“And that’s why you taught me to run,” said Judy.
They repeated this ritual often. Judy was the one who instigated. It helped her when her lungs burned so much she wanted to throw up, or when her legs quivered from strained.
Dad nodded. “That’s why I taught you to run.”
She walked over to a wall where her trophies were kept. Lots of pictures of her with first place medals around her neck. Her dad was holding a stopwatch in all of them.
“Am I fast enough, Dad?”
“You’re the fastest, Judy.”
Judy took her plate to the kitchen and shoveled the remains of dinner into the garbage disposal. She ran upstairs and changed into her tight running clothes. She re-checked the weather report to confirm there would be no rain. Then she got the knife from off her nightstand and strapped it to her hip.
“Drive me out to the forest now?” she asked.
Her father looked at the door, frowning.
How long have we been planning, Dad?
“It’s early yet. Why not wait a couple hours?” The color was starting to run from his face. Judy could tell he was rethinking the whole plan. Thinking there might be some way to fortify the house and protect her with only a few hours left.
The only way I’ll be safe is if I’m alone, Dad. We both know that.
Judy kissed his cheek.
“You can’t protect me. A mob of them will come tonight and your only hope is to leave all the doors open so they can see that I’m not here.”
They’d both known running was the only way for years.
“Take me to the park now.”
“You’ve been there a thousand times. Ever since you were little.”
But people need to see me there. They need to see me there through all the cameras before Lights Out so they know better than to come for you.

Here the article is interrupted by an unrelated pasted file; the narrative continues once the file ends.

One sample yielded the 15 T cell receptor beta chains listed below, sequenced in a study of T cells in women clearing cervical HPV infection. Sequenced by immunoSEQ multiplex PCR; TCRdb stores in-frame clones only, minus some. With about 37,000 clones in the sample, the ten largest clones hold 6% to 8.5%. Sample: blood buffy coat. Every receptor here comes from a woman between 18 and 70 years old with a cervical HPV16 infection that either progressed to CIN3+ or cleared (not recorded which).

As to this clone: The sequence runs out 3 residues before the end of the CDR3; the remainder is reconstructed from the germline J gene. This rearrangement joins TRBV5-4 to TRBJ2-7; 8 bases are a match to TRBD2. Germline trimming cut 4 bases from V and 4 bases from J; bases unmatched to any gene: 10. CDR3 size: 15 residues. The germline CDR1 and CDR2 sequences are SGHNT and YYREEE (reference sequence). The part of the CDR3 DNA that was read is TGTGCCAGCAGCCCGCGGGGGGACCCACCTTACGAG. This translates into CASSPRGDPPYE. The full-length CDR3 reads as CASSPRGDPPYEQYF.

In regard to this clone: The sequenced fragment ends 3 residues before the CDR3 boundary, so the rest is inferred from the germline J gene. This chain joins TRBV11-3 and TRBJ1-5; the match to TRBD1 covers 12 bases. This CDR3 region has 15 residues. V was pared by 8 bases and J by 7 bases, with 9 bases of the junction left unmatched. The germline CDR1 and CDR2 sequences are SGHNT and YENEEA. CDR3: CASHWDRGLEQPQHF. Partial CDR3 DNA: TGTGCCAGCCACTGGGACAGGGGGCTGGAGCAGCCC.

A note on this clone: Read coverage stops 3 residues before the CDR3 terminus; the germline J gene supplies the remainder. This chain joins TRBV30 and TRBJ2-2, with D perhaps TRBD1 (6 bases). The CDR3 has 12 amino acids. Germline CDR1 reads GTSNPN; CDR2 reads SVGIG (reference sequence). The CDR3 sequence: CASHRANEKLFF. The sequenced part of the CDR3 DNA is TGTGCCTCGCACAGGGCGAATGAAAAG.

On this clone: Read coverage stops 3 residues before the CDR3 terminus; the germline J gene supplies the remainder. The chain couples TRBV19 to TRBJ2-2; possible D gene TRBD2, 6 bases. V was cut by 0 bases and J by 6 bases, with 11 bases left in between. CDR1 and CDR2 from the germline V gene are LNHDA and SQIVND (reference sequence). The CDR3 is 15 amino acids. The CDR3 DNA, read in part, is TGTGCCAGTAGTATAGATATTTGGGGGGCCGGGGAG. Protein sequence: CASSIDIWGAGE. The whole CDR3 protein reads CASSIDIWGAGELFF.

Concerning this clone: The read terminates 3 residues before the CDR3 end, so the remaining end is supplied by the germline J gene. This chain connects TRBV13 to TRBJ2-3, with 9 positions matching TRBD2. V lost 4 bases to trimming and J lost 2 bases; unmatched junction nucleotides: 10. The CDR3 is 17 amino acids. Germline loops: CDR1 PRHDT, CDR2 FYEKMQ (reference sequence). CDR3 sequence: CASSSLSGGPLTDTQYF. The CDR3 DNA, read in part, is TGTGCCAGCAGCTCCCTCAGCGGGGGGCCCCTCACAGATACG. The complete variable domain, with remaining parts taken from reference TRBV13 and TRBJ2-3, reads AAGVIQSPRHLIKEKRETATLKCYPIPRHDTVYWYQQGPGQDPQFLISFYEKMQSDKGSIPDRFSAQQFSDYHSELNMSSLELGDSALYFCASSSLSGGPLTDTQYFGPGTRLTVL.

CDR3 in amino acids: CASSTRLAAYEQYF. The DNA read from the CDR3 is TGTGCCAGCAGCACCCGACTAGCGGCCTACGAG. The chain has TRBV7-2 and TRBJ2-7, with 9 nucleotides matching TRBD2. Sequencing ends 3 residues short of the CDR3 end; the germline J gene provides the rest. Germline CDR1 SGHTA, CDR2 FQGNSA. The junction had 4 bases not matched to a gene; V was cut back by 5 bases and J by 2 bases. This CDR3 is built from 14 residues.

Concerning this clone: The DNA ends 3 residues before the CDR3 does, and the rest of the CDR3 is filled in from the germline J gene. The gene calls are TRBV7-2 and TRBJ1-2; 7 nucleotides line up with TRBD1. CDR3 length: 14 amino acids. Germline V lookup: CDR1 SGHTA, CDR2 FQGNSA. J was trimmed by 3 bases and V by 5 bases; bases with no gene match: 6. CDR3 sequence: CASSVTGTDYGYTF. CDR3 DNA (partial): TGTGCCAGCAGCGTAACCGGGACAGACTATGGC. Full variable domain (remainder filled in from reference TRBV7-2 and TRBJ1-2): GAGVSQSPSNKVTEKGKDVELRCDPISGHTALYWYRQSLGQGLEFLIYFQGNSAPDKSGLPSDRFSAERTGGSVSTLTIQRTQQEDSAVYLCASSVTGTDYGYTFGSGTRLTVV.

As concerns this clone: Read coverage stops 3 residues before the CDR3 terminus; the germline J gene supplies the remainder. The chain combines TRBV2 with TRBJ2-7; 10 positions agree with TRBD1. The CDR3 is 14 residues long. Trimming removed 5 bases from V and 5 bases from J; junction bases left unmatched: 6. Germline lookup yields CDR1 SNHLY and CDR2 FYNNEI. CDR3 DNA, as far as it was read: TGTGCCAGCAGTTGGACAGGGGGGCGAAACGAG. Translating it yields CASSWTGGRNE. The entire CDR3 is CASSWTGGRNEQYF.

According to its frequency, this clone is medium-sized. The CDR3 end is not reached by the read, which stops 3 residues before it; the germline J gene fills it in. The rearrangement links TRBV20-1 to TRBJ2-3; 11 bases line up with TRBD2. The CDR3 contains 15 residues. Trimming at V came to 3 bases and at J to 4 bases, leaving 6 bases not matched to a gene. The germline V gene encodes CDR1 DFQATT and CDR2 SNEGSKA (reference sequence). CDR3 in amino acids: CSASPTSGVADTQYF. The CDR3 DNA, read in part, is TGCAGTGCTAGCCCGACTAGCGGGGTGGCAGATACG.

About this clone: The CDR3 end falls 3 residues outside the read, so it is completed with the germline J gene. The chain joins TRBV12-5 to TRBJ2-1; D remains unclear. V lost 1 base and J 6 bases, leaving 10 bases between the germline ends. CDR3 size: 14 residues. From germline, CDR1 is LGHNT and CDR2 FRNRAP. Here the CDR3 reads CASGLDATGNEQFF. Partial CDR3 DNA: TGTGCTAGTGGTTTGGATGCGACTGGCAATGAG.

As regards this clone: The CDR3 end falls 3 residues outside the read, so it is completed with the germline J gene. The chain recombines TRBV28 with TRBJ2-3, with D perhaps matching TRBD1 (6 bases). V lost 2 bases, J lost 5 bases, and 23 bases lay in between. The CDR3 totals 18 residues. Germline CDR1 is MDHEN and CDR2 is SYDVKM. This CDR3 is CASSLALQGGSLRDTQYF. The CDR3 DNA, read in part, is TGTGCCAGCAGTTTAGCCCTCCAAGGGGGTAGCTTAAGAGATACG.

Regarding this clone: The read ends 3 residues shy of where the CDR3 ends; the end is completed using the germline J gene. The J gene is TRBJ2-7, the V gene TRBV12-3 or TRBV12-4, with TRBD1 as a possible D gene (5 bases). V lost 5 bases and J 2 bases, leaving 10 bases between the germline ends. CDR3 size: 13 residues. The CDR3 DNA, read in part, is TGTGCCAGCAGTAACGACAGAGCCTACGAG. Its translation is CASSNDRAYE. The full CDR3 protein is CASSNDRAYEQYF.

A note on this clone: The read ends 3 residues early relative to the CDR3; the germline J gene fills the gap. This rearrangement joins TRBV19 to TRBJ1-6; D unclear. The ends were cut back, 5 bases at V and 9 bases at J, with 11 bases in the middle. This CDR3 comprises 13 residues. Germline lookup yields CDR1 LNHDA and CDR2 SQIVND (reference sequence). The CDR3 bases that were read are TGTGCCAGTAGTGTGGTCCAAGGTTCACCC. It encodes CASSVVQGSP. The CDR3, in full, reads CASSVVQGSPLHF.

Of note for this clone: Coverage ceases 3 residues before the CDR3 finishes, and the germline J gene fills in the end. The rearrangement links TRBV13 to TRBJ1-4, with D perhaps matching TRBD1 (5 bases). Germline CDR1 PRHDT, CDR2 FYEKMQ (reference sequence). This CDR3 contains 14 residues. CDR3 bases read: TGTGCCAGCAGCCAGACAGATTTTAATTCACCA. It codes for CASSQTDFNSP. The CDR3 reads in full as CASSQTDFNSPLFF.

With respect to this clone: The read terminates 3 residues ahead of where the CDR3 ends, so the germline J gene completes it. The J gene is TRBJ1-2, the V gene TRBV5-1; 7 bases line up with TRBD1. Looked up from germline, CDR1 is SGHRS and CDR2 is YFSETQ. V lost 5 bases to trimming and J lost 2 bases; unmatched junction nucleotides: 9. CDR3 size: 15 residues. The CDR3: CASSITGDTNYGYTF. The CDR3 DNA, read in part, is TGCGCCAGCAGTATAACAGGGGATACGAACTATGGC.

“I just want to make sure nothing’s changed.”
“Wait an hour?” her father pleaded, putting an arm over her shoulder.
“Fine,” said Judy, “one hour.”
“Take a blanket, for Chrissakes!”
Dad waived a blue flannel blanket but Judy kept on walking. She’d be warm enough when the running started and she had no intention of sleeping any time during the night.
“You’re gonna freeze to death out here, Judith!”
Once Judy crested the hill, she climbed atop a picnic table and shouted goodbye. Her father lowered the blanket in defeat. She could hear him cursing as he changed gears and drove off.
Judy watched the car drive away until it was only a trail of dust off somewhere in the distance.
He’ll be safe. Anyone out to get her would have already done a search and tracked her progress to the park.
She watched the sun sink down toward the horizon. Lights Out started at sundown. It ended at sunup. All Judy had to do was keep her eyes open. If someone wanted to chase her, there was a forest for her to play hide and seek all night. A forest she knew so well there were maps of it on her feet, separate from her brain.
Judy took the knife out of its sheathe on her hip. It was a boning knife from a high-end kitchen set and the closest thing she had to a combat weapon. She spent an hour sharpening it as the sun went down.
She hoped people were watching through the cameras.
She hoped she gave them second thoughts.
The city lights burned in the distance, still bright even under the sun. Then some time later the sun disappeared and the city lights went off. Darkness smothered the world like a blanket.
Judy fought off the need to tremble. There were no cameras in her head. The fear could be her secret if she kept it there.